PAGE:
Paint is paint, right? Wrong. If you’re an artist and specifically a painter, you likely know that there are several different types of paint, used for different purposes.
Or if you’re one of many Dallas painting companies, then you might know a thing or two about paint as well.
Thus, any of these experts will tell you that acrylic paint is a combination of pigment for color and a synthetic resin binder. This binder usually comes out as a thick, somewhat clear substance before the actual color; that’s how you know its acrylic.
Acrylic paint is a go-to for artists because it is easy to blend and manipulate, but if you’re under the misconception that paint is paint, would you feel confident enough to put it on your baby’s skin? This is what the experts have to say about acrylic paint and your baby.
Is Acrylic Paint Safe For Skin?
Acrylic paint is cheap and easy to come by. It is used for almost any craft you can imagine and is considered ‘non-toxic’. However, it is important to know that non-toxic is not synonymous with ‘safe for skin’.
If you’ve ever painted with acrylic paint, then you’ve probably gotten some on your skin, and in most cases, nothing happened. Your skin likely didn’t singe off, or burn, or result in some life-threatening issue, but acrylic paint can actually contain:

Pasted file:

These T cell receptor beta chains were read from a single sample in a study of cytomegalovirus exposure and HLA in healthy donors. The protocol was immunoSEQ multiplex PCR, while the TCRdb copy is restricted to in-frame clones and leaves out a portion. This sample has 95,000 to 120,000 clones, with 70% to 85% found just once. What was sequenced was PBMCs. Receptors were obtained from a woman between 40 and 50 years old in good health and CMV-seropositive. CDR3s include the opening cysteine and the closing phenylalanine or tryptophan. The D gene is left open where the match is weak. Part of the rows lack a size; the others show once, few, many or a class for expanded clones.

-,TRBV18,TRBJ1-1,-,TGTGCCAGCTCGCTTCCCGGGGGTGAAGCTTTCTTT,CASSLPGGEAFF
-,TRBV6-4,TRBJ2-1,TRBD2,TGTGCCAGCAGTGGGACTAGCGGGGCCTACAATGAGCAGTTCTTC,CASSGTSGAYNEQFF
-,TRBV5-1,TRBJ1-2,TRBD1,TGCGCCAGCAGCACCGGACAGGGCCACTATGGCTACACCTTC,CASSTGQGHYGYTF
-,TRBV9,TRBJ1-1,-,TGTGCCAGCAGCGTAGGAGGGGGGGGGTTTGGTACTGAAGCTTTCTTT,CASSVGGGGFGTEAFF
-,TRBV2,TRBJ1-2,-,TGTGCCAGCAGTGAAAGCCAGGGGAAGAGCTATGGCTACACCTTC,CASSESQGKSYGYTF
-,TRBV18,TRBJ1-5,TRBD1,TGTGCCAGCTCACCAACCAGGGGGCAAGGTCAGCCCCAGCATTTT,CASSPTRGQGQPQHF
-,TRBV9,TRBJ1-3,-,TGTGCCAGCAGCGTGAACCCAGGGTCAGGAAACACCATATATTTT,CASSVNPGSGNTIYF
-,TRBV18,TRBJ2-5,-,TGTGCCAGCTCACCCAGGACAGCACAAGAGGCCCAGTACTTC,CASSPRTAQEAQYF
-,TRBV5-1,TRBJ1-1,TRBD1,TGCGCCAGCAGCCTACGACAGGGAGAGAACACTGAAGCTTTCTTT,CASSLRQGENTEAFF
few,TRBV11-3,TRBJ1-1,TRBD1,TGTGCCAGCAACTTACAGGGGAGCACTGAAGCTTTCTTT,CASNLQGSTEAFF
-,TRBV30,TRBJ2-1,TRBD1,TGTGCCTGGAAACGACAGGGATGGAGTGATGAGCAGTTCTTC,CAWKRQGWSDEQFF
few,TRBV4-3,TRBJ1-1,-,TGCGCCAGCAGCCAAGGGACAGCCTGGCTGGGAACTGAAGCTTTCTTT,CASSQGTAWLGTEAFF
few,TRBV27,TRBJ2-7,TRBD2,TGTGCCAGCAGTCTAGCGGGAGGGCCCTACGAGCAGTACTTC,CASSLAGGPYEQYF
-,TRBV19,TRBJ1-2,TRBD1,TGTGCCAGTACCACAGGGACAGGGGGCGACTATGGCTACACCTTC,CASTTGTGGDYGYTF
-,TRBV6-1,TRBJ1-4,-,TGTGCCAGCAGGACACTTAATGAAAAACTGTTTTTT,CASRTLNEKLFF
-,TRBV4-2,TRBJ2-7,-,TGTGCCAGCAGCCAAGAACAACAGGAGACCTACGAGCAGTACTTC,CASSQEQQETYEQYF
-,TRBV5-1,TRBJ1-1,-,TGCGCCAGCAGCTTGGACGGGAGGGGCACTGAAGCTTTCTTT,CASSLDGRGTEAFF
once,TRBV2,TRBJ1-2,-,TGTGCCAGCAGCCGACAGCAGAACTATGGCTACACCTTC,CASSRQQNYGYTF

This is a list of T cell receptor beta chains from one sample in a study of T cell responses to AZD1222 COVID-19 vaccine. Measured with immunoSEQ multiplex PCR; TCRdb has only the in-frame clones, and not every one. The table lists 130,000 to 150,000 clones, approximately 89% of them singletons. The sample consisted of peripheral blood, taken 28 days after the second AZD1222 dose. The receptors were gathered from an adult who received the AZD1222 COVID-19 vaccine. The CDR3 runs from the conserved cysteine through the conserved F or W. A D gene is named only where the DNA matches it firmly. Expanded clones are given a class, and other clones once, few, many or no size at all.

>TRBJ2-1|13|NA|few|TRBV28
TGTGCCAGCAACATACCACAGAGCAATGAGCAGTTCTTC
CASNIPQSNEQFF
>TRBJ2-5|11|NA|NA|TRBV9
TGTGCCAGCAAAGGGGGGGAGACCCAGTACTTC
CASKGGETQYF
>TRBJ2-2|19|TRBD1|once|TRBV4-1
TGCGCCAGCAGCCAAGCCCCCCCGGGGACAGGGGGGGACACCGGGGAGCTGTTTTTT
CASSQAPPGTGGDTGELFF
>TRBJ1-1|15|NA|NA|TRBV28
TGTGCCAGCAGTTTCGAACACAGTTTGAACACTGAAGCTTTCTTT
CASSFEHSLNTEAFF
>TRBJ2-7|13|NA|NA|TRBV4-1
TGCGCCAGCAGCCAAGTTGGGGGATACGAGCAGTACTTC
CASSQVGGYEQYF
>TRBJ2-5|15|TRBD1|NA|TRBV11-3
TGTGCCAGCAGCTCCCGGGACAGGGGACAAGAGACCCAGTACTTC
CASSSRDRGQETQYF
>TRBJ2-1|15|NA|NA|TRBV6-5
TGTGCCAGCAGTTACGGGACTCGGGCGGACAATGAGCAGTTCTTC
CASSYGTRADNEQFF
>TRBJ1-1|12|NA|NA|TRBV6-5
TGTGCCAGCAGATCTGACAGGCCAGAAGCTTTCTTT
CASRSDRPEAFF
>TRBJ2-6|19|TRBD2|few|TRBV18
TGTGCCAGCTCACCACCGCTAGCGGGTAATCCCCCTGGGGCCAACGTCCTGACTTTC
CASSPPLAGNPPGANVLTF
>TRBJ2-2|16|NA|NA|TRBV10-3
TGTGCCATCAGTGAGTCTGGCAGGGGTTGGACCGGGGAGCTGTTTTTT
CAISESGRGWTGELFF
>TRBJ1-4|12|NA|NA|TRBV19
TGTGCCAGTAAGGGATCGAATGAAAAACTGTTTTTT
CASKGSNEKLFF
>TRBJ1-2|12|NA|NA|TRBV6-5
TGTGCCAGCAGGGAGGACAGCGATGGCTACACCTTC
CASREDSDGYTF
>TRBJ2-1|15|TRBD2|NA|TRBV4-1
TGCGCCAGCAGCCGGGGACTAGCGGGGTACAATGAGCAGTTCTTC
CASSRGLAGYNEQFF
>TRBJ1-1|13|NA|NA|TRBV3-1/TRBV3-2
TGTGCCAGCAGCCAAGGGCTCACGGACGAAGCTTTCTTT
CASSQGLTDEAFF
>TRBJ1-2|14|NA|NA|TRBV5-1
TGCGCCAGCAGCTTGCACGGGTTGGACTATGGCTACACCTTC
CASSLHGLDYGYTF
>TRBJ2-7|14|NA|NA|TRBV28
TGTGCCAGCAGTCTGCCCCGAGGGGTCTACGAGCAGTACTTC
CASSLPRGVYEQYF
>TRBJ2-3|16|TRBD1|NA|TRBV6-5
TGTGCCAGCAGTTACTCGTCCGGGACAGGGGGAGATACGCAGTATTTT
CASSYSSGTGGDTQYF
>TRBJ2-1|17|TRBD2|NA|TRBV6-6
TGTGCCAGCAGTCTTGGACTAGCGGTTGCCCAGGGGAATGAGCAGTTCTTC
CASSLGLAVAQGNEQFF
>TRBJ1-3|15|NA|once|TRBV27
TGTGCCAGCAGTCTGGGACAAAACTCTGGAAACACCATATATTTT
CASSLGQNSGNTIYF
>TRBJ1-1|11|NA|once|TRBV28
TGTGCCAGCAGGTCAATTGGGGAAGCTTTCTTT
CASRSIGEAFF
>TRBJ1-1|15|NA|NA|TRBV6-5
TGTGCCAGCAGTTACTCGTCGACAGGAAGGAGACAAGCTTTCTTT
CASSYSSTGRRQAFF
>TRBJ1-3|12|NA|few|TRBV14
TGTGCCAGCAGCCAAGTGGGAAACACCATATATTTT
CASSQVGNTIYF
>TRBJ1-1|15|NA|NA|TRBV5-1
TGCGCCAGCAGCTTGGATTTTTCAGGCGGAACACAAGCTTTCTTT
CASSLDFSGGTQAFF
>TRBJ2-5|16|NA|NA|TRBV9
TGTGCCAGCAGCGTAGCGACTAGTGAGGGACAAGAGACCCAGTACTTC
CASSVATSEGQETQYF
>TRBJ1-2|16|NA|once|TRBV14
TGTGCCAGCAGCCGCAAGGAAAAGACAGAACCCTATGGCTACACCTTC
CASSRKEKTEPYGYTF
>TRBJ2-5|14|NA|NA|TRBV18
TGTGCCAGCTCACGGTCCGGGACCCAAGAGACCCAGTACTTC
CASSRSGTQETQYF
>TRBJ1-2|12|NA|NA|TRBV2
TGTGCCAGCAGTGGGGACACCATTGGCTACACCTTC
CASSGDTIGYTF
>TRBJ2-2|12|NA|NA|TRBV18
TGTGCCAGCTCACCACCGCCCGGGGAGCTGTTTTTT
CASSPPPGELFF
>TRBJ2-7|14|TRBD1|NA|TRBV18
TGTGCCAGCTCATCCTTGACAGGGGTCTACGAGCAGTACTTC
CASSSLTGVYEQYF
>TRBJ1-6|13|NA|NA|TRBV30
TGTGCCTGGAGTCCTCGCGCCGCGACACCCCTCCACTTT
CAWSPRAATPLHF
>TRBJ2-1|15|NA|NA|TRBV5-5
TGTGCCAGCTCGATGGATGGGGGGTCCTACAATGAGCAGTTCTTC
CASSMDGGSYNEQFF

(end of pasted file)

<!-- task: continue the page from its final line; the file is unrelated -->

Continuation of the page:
All of these elements are harmful to humans, including the skin, so when it comes to your past experience with acrylic paint, consider yourself lucky. The truth is, it depends on how much of these ingredients are present.
For example, you should try to use acrylic paint with less than 1% formaldehyde for safest results. If you are ever forced to work with acrylic paint in contact with the skin, consider these other helpful tips:
Always test it first
Use a very small amount on a very small portion of the skin to observe if you have any adverse reactions first.
Use acrylic paint in a well-ventilated area
Especially due to the formaldehyde in paint, it is important to use in an area with good air circulation, otherwise the carcinogen can have harmful health effects.
Don’t use close to the mouth or nose
If you must paint on the skin, or accidentally paint on the skin, do not use close to the nose or mouth. This makes it easier to ingest or inhale, which can have the most harmful effects on the body.
Check the ingredients
In addition to the formaldehyde level, it is also important to note what other ingredients are in your acrylic paint before using. If there are any questionable or large quantities of the ingredients listed above, it might be best to skip the acrylic altogether.
Can You Use Acrylic Paint For Baby Handprints?
Based on what you just read about acrylic paint, would you use it on your baby? Baby handprints are a precious keepsake that every parent wants to cherish forever. They are often made on either canvas or paper, or sometimes sculpted out of clay.
A parents’ first thought is usually to paint their tiny hands, but you might want to give it a second thought knowing what you do now.